The “new” Wanderers: Ahead of home opener, longtime teammates and roommates praise HFX youth and reflect on U SPORTS tenures

HALIFAX, NS – Before the COVID-19 pandemic, Peter Schaale and Cory Bent of the HFX Wanderers had already lived and played together for years. 

They were roommates through their time playing for the CBU Capers from 2016 to 2019. After the Wanderers took Bent first overall in the 2019 CPL-U SPORTS Draft, he moved in with Schaale in Halifax. The latter had just finished his rookie year in the Canadian Premier League. 

That’s where they were at the onset of the pandemic in March 2020: training in Halifax in preparation for the 2020 CPL Season. 

Let alone being unable to travel outside of Nova Scotia at the time without being subject to restriction, Schaale and Bent could not travel (and still have not travelled) to see family at their homes in Germany and England, respectively. On top of the few years they roomed in Cape Breton, you can add another 17 months or so to that total.

“I mean, you’d think you’d hate someone after spending a lot of that time with them,” Bent chuckled, recalling experiences with Schaale on and off the pitch since coming to Nova Scotia. “He’s a really great friend to me. We’ve had a lot of big experiences together. We come from similar situations where we began playing football at home, went to Cape Breton, then came [to Halifax]. Our paths are remarkably similar. That’s how connections are usually formed.”

“[The team] and I were buzzing when he got drafted by the Wanderers, one year after me,” Schaale said of Bent’s selection in the 2019 draft. The six-foot-three defender was HFX’s first ever draft pick, taken fifth overall in the 2018 draft. “We’re really, really close, on and off the pitch. He’s a very good guy to have around in your everyday life. I couldn’t be happier to be here with him.”

Strong resumes

Indeed, they have shared experiences. Since the pair joined the Capers in 2016, the team hasn’t lost an AUS championship. Each of them has scored an AUS Championship-clinching goal, not that they’re holding a contest between each other or anything.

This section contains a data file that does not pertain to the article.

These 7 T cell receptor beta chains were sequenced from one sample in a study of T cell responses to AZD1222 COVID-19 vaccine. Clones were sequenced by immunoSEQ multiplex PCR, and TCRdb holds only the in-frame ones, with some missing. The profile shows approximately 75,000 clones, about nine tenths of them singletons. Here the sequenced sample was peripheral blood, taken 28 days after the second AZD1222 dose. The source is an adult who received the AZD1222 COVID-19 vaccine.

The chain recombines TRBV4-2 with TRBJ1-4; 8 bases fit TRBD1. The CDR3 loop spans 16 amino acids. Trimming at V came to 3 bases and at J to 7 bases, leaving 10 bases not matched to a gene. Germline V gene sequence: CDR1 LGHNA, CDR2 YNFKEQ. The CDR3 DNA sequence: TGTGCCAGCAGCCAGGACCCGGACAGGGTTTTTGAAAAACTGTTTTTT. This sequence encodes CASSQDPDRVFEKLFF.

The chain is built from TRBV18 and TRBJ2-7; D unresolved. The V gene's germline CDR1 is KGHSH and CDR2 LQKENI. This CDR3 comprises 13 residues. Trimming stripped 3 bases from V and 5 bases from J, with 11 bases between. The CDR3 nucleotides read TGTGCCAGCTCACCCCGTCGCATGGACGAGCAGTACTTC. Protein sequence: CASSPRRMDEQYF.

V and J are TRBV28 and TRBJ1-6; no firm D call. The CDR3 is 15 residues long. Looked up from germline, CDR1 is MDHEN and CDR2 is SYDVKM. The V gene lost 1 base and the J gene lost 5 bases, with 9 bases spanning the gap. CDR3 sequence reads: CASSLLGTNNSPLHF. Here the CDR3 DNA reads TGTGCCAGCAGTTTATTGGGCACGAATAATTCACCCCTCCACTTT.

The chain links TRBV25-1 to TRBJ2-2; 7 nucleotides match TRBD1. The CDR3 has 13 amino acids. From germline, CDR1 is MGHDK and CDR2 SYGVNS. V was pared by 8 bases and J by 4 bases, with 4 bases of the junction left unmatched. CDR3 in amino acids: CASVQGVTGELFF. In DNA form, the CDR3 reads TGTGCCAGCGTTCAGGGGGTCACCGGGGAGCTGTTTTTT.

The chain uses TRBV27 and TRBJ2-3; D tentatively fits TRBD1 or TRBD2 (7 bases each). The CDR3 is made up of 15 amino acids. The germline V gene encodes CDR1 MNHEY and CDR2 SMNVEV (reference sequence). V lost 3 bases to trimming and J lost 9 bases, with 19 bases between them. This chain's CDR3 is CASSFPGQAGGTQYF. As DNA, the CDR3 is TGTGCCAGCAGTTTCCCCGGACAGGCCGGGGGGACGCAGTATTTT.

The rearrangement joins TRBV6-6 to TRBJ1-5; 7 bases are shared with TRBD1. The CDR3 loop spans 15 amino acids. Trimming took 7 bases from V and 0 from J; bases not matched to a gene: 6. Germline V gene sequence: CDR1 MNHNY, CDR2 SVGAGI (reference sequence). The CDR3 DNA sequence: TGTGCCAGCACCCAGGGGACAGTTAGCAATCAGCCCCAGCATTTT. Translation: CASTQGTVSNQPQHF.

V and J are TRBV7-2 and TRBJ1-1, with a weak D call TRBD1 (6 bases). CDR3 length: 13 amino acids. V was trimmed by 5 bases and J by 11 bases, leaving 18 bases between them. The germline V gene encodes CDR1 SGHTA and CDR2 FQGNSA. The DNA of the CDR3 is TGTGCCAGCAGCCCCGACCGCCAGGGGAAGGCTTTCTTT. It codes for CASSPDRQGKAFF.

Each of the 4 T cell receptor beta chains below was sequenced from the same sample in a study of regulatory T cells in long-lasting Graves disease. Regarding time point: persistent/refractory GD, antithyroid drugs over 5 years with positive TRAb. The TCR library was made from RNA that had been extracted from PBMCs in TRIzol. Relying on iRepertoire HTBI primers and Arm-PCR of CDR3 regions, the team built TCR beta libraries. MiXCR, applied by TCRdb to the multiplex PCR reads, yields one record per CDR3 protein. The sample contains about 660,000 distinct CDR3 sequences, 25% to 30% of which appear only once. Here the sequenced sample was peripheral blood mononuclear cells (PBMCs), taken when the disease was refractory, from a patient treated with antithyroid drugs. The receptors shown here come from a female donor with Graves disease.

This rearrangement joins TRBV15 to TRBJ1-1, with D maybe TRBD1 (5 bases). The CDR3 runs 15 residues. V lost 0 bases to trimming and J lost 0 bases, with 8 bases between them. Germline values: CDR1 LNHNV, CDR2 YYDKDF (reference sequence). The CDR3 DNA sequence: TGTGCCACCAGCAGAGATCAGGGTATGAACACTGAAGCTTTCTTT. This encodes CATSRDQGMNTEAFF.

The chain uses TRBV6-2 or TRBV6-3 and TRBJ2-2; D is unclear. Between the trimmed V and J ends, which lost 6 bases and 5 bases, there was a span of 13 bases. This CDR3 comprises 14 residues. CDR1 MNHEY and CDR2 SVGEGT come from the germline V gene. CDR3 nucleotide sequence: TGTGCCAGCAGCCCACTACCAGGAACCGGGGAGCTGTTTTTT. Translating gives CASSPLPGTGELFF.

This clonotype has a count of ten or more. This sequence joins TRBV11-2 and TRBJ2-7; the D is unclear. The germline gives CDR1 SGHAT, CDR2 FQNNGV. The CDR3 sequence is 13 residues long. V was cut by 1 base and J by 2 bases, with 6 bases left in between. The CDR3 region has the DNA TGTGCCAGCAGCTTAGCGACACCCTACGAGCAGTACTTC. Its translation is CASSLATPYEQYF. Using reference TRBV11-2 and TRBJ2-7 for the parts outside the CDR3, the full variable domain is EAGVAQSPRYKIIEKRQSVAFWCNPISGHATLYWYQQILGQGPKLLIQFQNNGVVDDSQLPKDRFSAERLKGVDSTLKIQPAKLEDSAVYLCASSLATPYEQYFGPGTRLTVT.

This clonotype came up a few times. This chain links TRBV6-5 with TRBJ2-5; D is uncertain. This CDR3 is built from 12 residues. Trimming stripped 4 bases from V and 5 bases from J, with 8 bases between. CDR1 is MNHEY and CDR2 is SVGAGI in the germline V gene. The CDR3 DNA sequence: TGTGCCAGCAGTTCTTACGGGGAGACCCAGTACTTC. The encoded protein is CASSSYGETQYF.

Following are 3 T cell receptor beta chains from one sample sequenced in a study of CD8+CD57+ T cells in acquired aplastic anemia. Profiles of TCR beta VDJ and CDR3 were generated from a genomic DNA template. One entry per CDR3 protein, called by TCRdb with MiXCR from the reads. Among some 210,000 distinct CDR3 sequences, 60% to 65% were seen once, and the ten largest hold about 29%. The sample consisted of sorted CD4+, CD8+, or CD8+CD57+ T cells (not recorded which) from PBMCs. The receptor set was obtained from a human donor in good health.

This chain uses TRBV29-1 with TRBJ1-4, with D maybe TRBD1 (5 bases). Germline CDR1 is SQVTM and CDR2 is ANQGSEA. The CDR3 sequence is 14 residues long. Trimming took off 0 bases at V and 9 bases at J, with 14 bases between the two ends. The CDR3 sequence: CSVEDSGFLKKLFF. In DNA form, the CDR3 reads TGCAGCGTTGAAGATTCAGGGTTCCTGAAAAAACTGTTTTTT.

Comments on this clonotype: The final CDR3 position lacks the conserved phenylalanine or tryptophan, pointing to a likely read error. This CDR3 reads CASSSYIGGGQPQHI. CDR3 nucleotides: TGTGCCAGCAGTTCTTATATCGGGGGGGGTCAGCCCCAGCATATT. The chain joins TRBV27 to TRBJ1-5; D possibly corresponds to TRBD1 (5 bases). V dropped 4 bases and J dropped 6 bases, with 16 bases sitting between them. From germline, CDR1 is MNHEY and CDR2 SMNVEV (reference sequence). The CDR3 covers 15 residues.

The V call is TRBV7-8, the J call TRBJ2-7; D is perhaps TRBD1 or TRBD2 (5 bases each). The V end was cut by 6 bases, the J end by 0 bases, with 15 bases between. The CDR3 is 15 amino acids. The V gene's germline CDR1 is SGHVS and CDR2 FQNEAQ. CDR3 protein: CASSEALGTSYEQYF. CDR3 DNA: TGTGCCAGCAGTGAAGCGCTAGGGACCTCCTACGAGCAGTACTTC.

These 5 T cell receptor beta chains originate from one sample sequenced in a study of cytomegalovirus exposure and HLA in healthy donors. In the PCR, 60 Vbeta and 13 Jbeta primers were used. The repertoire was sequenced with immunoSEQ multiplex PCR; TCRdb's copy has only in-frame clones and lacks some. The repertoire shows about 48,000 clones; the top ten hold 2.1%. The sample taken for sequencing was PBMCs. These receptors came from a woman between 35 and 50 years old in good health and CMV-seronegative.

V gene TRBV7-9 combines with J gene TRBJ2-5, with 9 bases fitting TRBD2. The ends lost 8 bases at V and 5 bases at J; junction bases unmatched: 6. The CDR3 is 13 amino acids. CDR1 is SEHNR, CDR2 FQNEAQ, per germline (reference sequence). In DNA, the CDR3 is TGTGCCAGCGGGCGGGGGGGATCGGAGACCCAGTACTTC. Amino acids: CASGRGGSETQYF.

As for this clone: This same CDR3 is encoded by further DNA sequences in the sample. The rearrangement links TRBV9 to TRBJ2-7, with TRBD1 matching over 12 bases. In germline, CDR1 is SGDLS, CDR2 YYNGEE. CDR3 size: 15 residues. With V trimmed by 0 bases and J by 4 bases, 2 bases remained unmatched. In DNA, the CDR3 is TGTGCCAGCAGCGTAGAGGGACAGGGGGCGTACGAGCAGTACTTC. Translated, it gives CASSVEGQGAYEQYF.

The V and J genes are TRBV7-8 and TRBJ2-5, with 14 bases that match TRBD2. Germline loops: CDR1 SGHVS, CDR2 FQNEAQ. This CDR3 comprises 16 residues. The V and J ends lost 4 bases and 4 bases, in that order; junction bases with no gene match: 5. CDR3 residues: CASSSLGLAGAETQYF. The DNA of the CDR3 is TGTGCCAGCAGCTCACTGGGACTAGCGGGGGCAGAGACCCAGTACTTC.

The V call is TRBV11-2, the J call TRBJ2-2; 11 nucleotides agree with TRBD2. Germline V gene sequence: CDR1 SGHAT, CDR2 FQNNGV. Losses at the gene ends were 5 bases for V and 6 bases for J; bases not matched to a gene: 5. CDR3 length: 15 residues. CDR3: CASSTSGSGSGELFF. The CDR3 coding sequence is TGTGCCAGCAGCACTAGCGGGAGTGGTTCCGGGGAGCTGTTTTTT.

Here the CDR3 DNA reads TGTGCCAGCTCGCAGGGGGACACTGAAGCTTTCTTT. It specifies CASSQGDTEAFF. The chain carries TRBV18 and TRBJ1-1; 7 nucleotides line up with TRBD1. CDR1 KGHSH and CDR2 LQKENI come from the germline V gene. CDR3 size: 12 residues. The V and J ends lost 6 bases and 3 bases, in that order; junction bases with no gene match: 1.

One of those years, 2017, saw them win the country via penalty kicks over the Montreal Carabins. The following season, they lost in the championship game’s second extra-time period to those same Carabins. 

Schaale and Bent represent the first two first-round picks in HFX’s history. 

In their first CPL year together at the Island Games last summer, they helped their team to yet another national championship run, falling just short to Forge FC in the final. 

But Bent, the five-foot-six forward, has yet to do one thing Schaale already has: play in front of his home fans. That’s what has him most excited for game one in Halifax, when asked.

“It’s not really up for debate. Halifax has some of the best fans in the league,” Bent said. He attended a few Wanderers games in the 2019 season. He fell in love with the stadium and atmosphere “immediately. The fans have been supporting us through the last few years. It’s only right we get to come home and give them as much of a performance as we can, in front of all those who can attend.”

Schaale hasn’t played in front of Wanderers fans live since 2019 and their home match Aug. 2 against Atletico Ottawa has him excited to end that wait. 

“They make a huge difference,” Schaale said of the home crowd at Wanderers Grounds, the club’s downtown home pitch. Both he and Bent refer to them as the “Twelfth Man” when discussing the Haligonian crowds. “They push us to perform better on the pitch. I’m looking forward to being in that environment again, hearing them chanting and enjoying themselves.”